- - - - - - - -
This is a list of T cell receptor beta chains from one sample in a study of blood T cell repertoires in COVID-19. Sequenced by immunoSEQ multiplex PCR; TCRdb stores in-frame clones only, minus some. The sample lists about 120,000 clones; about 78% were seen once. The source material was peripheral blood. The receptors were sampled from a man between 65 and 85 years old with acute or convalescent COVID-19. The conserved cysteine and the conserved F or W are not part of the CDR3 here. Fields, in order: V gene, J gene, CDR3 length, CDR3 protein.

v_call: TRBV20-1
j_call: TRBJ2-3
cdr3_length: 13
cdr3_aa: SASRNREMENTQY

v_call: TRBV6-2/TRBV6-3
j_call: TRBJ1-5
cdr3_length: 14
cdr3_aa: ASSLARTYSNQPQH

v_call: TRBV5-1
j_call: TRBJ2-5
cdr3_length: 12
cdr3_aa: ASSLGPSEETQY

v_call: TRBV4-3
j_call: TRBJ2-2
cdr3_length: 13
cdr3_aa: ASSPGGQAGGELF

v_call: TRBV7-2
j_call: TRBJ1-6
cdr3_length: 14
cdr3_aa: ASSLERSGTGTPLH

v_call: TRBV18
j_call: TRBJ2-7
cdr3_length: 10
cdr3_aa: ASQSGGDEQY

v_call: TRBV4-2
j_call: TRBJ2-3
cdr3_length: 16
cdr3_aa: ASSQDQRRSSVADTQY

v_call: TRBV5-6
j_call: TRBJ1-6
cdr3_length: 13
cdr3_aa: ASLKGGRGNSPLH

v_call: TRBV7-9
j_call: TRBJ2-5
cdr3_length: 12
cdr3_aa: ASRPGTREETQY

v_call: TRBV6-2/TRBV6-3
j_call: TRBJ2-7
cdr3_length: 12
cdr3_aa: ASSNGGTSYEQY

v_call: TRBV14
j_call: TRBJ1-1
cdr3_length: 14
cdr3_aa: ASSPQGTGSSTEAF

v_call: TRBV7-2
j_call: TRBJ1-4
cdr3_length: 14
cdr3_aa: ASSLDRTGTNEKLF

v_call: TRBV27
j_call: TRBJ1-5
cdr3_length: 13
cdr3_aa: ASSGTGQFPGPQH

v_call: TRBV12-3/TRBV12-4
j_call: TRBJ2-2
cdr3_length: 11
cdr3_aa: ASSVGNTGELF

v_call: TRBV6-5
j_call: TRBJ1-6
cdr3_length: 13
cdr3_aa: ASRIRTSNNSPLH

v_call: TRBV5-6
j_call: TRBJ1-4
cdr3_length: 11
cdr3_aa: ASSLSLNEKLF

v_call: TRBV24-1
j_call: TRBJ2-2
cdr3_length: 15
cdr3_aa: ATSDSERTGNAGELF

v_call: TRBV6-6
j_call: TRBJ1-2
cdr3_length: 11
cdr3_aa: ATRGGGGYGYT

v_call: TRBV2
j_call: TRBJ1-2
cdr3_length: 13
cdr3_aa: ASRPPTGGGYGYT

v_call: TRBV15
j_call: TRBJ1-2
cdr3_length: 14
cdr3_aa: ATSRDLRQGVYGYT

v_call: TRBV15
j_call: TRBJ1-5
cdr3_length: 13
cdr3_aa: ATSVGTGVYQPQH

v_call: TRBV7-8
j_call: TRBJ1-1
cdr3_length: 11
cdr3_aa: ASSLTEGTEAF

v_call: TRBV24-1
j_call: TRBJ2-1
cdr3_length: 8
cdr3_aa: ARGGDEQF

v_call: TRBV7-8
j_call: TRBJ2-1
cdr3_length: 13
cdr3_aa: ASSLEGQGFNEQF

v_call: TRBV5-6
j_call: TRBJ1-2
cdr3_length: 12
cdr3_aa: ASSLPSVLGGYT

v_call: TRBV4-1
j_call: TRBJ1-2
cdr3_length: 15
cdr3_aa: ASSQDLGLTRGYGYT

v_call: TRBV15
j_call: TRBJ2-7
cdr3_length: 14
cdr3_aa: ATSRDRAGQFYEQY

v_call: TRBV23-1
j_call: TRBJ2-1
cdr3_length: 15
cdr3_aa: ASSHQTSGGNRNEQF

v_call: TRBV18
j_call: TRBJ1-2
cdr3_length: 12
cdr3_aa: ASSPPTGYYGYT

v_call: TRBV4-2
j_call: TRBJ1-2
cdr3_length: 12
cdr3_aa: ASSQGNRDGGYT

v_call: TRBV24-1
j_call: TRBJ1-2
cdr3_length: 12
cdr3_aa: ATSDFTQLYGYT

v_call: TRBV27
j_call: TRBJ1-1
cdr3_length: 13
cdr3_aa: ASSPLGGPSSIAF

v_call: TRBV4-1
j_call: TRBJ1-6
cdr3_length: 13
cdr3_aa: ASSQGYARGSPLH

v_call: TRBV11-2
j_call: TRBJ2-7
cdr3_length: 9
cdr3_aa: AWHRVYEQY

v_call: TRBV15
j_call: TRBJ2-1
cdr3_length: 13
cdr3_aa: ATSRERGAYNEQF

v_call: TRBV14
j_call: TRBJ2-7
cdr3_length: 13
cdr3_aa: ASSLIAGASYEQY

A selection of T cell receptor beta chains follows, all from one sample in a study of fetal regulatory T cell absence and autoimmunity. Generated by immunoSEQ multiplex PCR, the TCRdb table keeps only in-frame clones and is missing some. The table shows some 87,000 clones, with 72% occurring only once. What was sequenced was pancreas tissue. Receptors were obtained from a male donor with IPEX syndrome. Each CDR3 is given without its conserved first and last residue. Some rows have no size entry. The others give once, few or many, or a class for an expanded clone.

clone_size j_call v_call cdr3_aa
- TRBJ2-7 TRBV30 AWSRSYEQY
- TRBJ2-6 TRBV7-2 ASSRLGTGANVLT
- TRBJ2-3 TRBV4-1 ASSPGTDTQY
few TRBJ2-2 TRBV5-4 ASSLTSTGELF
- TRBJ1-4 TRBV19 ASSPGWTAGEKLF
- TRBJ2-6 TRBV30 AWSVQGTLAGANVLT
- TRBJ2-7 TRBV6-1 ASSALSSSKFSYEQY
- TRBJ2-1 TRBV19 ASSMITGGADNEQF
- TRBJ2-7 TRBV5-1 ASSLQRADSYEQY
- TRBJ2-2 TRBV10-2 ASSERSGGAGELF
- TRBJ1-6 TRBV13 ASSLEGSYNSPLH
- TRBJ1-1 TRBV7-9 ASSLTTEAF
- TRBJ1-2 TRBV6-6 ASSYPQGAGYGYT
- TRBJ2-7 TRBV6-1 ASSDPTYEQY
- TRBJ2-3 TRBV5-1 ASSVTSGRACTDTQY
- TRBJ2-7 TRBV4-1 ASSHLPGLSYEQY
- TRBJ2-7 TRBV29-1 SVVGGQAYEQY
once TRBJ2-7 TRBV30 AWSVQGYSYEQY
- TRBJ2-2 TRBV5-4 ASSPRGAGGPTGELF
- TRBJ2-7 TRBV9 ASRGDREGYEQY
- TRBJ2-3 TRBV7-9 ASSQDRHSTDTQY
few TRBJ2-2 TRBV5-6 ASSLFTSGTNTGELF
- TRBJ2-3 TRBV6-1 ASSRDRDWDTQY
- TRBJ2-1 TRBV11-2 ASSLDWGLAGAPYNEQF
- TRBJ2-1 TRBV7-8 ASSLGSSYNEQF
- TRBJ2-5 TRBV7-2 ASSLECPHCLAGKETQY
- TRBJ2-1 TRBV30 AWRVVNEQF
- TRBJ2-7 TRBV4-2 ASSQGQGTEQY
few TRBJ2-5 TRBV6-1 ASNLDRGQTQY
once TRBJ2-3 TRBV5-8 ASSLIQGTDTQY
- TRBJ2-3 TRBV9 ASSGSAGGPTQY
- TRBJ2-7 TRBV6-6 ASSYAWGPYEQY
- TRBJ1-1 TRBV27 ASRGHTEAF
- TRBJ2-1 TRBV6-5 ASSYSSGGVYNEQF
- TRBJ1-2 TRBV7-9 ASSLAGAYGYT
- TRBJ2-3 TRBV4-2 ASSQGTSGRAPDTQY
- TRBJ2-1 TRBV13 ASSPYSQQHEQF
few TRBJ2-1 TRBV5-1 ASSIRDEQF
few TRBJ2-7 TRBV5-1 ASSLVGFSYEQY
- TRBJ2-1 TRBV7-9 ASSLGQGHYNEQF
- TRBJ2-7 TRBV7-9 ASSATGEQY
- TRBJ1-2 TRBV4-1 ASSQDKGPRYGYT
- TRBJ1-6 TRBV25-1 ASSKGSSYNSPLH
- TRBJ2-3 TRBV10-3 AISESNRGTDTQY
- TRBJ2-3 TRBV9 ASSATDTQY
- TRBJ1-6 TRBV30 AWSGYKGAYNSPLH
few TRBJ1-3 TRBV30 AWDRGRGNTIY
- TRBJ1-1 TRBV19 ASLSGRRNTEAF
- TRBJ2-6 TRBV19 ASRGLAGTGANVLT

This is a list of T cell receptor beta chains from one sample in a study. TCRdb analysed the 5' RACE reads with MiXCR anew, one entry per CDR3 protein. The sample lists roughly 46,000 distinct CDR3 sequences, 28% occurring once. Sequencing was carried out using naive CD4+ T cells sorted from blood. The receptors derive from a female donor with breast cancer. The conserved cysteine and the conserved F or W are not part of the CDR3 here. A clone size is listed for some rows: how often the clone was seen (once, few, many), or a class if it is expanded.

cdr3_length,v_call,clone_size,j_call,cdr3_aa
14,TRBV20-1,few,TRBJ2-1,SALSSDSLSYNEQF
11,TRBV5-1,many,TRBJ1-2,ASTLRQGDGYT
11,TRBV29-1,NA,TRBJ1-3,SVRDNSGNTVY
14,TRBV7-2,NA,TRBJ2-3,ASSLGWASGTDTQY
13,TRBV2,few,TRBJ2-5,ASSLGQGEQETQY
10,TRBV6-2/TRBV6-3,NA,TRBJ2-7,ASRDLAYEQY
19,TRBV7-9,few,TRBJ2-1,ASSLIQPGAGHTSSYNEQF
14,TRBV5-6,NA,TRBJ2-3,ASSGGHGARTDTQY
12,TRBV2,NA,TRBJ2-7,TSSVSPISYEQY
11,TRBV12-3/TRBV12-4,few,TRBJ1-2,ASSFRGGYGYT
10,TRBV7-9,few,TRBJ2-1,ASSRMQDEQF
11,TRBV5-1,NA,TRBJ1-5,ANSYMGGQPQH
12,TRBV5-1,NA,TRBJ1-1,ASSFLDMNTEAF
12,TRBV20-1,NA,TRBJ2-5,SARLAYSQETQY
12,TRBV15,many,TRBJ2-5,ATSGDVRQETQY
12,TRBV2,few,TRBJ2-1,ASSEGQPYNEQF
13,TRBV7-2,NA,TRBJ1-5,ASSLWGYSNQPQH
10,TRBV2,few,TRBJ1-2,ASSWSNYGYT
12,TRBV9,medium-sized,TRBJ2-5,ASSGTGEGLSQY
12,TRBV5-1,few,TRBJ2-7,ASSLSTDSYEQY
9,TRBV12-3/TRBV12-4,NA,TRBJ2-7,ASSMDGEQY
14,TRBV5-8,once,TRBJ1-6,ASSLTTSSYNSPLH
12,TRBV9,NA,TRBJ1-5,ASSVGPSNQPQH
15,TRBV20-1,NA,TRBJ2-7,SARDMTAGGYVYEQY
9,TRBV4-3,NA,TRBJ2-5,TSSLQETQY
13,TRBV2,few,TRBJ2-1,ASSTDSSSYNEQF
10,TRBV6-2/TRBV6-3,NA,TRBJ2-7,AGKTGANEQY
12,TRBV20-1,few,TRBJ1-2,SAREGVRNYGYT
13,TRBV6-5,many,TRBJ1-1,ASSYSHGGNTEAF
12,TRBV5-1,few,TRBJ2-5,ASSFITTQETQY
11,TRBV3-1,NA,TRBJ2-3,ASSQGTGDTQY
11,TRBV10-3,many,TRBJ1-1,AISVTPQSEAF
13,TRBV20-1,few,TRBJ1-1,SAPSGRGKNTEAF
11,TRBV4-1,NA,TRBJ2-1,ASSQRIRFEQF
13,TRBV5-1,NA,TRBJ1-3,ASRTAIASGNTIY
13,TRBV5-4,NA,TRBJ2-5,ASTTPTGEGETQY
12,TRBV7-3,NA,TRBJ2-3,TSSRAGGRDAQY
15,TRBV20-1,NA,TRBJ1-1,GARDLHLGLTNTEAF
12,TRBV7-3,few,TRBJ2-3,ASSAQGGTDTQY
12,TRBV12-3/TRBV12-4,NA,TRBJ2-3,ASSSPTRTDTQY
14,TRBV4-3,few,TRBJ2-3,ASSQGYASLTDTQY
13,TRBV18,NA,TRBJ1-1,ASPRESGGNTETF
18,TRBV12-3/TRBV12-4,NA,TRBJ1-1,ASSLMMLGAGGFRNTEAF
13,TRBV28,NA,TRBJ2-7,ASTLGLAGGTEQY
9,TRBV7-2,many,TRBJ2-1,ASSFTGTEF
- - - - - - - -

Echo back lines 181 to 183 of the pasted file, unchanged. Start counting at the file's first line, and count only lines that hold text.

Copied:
- TRBJ2-1 TRBV6-5 ASSYSSGGVYNEQF
- TRBJ1-2 TRBV7-9 ASSLAGAYGYT
- TRBJ2-3 TRBV4-2 ASSQGTSGRAPDTQY